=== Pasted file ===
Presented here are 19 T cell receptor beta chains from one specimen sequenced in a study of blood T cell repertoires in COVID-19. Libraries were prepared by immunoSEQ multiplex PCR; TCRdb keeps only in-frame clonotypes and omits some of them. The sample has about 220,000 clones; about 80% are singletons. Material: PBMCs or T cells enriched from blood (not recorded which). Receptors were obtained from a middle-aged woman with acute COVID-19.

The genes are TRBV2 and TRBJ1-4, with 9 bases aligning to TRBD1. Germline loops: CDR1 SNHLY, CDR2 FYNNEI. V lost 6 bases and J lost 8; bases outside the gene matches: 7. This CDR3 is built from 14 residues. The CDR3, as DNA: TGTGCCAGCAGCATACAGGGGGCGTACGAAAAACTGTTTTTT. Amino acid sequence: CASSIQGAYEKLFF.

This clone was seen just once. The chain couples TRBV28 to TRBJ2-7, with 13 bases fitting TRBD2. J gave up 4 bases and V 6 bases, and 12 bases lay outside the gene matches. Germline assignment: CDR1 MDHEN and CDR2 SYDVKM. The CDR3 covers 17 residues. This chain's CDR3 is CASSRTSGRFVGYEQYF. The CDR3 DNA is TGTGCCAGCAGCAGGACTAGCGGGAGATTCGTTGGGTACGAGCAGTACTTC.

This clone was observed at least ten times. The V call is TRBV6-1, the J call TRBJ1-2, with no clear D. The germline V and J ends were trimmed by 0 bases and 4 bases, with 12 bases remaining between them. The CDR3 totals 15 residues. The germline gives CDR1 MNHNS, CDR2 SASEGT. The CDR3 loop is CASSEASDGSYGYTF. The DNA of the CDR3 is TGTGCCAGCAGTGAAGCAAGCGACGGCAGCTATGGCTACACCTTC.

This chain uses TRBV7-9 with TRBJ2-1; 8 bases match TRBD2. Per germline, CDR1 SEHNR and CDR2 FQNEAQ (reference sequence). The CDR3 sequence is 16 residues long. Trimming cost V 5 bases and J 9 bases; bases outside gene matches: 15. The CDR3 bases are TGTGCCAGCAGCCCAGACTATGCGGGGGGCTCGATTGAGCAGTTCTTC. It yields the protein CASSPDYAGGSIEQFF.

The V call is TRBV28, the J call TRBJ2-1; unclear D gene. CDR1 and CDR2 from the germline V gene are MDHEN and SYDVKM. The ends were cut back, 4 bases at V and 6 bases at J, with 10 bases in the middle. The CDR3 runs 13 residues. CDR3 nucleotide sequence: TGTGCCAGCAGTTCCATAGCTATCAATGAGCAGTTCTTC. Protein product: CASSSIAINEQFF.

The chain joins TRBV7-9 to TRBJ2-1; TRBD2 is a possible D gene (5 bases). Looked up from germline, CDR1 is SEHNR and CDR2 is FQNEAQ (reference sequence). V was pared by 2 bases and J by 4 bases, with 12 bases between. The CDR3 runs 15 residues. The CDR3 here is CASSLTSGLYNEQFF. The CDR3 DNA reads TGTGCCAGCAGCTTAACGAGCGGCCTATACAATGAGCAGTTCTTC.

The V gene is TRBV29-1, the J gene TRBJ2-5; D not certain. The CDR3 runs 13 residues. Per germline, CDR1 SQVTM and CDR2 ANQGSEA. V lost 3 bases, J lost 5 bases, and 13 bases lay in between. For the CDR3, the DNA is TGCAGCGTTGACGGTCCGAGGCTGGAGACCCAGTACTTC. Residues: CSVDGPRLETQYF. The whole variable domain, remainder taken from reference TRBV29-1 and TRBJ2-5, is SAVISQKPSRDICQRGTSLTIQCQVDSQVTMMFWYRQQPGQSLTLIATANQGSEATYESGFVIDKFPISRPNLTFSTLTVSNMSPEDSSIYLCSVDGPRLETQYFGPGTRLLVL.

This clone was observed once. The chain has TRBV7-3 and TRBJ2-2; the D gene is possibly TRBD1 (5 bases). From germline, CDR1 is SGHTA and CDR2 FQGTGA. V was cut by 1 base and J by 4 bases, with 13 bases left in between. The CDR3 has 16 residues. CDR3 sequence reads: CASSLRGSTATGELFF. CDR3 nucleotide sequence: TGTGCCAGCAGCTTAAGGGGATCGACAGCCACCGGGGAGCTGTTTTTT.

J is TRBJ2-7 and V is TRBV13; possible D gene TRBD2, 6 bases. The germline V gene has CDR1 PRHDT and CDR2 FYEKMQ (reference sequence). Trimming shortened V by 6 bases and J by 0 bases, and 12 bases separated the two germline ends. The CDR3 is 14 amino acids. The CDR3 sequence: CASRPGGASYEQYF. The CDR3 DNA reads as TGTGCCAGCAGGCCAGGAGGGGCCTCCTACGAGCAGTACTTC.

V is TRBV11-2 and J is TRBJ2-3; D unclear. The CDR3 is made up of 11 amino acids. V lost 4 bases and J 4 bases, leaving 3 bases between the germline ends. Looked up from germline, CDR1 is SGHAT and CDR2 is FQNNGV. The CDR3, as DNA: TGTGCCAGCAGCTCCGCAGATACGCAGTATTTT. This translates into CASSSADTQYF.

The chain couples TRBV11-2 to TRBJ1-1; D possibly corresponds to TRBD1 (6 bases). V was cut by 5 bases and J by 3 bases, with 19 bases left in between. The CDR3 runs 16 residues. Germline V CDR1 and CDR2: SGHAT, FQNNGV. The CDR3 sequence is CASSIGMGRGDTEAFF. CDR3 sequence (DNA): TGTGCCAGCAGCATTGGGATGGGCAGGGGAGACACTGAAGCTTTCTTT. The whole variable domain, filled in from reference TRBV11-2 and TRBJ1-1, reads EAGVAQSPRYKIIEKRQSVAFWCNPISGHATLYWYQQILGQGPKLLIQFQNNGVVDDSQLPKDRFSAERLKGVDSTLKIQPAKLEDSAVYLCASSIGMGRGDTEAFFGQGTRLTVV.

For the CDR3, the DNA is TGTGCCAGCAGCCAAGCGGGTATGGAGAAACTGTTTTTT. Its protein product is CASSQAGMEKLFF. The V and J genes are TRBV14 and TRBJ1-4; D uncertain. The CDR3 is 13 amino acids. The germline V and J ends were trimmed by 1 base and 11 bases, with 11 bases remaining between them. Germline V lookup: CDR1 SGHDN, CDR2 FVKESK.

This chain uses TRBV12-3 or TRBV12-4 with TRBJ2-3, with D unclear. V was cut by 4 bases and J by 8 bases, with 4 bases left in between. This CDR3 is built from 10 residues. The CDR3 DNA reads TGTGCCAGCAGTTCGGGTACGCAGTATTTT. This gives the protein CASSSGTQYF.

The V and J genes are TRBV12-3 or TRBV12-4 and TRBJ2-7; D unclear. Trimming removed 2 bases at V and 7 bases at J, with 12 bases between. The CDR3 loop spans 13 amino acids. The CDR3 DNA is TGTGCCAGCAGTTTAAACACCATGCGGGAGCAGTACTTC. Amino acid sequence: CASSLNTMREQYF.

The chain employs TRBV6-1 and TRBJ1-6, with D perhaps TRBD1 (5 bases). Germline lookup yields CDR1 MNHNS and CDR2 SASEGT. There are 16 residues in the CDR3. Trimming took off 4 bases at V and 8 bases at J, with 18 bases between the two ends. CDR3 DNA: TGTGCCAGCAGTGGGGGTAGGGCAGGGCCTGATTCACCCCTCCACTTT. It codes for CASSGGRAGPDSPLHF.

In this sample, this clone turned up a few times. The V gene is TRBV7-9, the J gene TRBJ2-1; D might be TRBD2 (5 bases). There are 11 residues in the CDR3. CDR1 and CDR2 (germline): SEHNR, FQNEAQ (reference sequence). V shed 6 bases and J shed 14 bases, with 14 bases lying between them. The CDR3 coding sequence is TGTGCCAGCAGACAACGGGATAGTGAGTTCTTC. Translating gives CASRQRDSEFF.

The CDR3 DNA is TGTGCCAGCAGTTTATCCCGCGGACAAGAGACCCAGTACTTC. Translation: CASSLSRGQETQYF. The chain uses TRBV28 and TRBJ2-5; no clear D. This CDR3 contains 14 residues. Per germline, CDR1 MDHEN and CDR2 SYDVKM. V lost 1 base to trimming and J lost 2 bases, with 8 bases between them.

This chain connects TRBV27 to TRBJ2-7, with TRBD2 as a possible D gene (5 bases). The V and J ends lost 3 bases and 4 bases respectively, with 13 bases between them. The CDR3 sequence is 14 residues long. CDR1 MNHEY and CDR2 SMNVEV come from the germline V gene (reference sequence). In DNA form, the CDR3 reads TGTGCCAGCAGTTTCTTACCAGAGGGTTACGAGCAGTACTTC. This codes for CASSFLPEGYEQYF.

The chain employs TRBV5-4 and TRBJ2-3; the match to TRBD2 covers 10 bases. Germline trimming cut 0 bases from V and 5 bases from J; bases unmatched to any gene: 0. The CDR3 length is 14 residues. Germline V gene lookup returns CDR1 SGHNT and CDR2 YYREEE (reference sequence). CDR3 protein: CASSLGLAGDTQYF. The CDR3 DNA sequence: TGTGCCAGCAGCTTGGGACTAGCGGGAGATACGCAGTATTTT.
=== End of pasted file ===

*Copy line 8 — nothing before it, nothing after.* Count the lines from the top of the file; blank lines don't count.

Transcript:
The V gene is TRBV29-1, the J gene TRBJ2-5; D not certain. The CDR3 runs 13 residues. Per germline, CDR1 SQVTM and CDR2 ANQGSEA. V lost 3 bases, J lost 5 bases, and 13 bases lay in between. For the CDR3, the DNA is TGCAGCGTTGACGGTCCGAGGCTGGAGACCCAGTACTTC. Residues: CSVDGPRLETQYF. The whole variable domain, remainder taken from reference TRBV29-1 and TRBJ2-5, is SAVISQKPSRDICQRGTSLTIQCQVDSQVTMMFWYRQQPGQSLTLIATANQGSEATYESGFVIDKFPISRPNLTFSTLTVSNMSPEDSSIYLCSVDGPRLETQYFGPGTRLLVL.